Florida community teams up with Block Energy on $4.2 million solar microgrid


From pv magazine USA

A Florida new home subdivision signed a $4.2 million deal with Tampa-based Block Energy to install 77 solar arrays linked together in a community microgrid. The community in Lakeland, Florida, will be called Myrtlebrook.

Microgrids link solar, energy storage, and smart appliances. They offer benefits such as localized backup power, resilience, insulation from fluctuating utility rates, and more efficient energy use by connecting otherwise stranded assets.

Microgrid communities can operate separately from a utility’s electric grid, operating even when power outages occur. This is particularly appealing for Florida communities, which are no strangers to the impacts of hurricanes and power outages.

“This microgrid project is disruptive, it’s new and it’s everything emerging technology stands for,” Mike Dammer, manager of emergent technologies for Lakeland Electric. “We are going into the new.”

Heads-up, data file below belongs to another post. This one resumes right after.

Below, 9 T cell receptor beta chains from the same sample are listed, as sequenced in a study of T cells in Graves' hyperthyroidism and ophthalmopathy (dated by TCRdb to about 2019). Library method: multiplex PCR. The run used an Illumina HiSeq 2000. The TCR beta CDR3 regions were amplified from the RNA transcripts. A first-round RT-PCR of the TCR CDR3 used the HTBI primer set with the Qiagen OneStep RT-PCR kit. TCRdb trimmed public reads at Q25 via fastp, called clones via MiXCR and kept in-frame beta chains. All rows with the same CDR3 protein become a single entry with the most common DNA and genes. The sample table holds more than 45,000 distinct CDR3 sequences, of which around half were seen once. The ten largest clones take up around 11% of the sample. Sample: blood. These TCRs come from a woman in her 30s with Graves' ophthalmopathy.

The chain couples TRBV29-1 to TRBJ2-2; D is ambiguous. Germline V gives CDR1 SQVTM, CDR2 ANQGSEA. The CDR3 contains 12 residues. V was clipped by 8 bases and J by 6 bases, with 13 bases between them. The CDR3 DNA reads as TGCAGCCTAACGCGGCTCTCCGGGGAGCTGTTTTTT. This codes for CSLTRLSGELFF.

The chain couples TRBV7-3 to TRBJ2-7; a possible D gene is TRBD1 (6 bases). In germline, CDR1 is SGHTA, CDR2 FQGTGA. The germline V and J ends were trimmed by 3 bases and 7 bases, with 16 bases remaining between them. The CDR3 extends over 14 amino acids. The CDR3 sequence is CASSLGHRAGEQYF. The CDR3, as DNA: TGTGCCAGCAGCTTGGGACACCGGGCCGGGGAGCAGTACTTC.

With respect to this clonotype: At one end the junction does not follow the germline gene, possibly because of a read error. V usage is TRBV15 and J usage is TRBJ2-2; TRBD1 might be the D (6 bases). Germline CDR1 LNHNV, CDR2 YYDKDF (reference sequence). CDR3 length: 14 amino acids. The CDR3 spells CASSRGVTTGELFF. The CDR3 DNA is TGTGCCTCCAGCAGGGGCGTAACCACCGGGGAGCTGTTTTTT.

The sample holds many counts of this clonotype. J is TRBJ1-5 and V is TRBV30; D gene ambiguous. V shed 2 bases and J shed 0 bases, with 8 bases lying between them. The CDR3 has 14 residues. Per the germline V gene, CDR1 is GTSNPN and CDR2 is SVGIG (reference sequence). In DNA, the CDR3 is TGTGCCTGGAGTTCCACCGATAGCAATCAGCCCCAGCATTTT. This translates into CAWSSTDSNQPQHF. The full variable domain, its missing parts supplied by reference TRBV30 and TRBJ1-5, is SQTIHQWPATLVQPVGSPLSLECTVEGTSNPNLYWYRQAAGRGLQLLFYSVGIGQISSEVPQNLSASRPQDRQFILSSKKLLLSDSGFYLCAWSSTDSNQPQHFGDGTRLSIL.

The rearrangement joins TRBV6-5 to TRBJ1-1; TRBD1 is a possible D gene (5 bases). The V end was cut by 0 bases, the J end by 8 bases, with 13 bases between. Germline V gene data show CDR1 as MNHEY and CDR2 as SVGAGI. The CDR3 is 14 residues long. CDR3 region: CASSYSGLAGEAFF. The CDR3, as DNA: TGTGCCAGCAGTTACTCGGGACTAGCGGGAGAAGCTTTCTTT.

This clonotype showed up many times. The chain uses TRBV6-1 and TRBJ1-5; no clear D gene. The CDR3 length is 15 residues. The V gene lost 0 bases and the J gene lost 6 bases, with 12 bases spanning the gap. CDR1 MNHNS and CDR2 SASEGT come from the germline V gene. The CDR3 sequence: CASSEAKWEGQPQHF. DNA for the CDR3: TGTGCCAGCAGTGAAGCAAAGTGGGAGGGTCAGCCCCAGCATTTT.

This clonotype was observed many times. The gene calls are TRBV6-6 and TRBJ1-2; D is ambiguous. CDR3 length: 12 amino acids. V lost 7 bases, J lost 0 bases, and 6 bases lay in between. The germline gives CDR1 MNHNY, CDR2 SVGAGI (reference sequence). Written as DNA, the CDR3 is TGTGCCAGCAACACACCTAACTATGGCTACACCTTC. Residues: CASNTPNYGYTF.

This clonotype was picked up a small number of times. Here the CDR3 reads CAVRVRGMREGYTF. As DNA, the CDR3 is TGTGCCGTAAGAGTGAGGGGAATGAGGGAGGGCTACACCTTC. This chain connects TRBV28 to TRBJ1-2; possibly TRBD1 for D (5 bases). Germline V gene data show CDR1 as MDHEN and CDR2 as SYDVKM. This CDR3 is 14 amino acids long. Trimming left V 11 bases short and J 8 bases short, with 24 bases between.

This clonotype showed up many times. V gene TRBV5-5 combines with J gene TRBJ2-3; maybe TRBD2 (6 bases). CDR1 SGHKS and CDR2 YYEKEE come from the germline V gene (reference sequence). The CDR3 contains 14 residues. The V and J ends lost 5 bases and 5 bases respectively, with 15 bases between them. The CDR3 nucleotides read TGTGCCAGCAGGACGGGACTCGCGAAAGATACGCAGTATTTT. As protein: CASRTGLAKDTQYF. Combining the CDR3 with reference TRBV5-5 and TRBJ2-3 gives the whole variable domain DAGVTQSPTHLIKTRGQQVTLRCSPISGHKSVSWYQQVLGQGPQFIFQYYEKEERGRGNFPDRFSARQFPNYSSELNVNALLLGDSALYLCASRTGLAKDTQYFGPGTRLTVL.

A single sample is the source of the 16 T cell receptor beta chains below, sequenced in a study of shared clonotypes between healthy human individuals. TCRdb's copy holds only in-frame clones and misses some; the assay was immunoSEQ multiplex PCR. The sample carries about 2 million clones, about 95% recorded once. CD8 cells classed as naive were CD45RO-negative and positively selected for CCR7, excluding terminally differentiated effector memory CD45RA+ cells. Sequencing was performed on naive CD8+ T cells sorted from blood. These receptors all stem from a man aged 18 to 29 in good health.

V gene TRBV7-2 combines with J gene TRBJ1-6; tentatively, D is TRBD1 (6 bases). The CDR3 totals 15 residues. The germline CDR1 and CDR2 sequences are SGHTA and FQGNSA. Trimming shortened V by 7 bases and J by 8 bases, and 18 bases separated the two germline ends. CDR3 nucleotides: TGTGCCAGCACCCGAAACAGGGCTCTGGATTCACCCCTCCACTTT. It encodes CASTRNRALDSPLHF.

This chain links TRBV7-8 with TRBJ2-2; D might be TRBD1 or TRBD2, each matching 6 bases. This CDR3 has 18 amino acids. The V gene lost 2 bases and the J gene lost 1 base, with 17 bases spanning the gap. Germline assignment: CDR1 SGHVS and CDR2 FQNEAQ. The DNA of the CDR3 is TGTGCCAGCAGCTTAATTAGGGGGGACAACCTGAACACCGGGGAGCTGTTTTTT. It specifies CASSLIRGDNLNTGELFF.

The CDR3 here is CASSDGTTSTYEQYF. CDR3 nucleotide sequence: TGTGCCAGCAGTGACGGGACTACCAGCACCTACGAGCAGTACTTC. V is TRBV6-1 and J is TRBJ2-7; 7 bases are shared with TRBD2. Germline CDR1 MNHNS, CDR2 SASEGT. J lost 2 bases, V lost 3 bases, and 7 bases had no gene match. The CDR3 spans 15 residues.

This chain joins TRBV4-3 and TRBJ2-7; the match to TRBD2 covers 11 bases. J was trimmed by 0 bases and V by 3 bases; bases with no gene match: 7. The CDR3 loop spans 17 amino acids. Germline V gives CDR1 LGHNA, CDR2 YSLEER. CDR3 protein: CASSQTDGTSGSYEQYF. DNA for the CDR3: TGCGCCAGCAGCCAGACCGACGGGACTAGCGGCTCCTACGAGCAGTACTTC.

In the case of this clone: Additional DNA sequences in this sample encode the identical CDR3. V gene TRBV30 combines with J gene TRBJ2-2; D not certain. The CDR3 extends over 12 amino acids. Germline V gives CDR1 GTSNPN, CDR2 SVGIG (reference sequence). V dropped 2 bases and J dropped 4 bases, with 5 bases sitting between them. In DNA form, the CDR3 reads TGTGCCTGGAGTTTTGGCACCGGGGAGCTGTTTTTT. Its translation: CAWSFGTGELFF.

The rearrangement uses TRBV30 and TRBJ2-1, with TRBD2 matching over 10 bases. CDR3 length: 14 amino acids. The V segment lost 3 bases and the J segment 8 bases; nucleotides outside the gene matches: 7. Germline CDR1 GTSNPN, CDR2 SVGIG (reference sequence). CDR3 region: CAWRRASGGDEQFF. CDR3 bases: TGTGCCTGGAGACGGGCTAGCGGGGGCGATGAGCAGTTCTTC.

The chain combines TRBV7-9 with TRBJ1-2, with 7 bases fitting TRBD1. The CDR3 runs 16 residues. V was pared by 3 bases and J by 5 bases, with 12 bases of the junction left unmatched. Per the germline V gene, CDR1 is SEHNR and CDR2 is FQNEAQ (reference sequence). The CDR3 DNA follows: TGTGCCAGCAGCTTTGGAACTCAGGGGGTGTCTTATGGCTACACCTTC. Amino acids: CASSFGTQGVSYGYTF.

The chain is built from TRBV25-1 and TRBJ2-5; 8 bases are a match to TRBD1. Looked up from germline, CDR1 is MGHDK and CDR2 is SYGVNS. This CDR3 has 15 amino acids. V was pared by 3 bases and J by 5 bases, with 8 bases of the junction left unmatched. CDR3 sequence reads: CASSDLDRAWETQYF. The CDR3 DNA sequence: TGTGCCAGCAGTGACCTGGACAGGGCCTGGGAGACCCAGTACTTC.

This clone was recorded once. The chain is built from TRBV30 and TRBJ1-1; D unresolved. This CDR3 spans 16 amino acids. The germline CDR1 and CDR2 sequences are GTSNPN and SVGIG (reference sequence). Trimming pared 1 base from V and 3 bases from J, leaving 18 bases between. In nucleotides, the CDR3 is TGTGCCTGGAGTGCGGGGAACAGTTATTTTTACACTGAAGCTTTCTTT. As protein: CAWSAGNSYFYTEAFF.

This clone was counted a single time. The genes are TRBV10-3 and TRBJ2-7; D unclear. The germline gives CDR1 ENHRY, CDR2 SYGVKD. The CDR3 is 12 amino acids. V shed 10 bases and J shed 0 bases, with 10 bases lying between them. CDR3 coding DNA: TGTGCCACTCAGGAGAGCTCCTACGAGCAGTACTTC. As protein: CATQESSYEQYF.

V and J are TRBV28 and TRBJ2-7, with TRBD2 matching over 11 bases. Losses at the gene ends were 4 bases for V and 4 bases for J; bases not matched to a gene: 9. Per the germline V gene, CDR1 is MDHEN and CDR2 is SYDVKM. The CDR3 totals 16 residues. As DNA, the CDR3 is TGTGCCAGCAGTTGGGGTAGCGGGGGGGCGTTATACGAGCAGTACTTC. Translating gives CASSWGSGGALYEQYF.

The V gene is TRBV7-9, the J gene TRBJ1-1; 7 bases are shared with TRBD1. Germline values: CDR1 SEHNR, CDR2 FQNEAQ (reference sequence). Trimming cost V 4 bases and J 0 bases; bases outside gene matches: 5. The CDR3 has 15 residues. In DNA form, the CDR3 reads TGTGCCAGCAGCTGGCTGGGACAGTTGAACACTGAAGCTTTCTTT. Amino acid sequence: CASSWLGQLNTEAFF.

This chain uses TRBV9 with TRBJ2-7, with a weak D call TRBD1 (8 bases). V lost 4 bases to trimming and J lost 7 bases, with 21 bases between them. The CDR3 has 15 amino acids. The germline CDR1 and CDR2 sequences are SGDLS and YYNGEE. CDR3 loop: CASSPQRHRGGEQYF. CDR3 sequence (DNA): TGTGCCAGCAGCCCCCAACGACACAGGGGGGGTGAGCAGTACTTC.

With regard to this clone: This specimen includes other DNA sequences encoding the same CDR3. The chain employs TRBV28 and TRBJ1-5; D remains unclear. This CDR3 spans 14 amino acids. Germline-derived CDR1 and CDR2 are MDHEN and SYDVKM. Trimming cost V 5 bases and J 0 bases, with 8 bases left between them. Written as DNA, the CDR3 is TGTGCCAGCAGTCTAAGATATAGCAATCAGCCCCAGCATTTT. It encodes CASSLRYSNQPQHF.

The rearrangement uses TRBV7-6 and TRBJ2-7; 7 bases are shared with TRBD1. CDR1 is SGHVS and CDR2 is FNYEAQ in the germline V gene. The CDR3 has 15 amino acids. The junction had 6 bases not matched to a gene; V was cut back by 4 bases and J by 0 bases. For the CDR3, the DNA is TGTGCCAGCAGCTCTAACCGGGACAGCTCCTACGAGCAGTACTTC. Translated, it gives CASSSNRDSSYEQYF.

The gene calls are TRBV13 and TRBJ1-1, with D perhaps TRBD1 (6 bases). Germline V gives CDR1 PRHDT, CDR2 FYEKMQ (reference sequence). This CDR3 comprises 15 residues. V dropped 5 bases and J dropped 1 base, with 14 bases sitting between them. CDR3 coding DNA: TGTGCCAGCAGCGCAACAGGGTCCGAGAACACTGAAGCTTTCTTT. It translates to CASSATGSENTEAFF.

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Each home will have an 8 kW solar array integrated into a roof membrane, and every two homes will connect via a 43 kWh battery, forming a microgrid named the “BlockLoop” by Block Energy.

The planned community is designed to be 77% self-sufficient, but Block Energy said it is optimistic the system can outperform expectations. It has a similar 37-home microgrid community in Wimauma, Florida that has achieved 93% independence, only drawing 7% of its electric load from utility Tampa Electric company.

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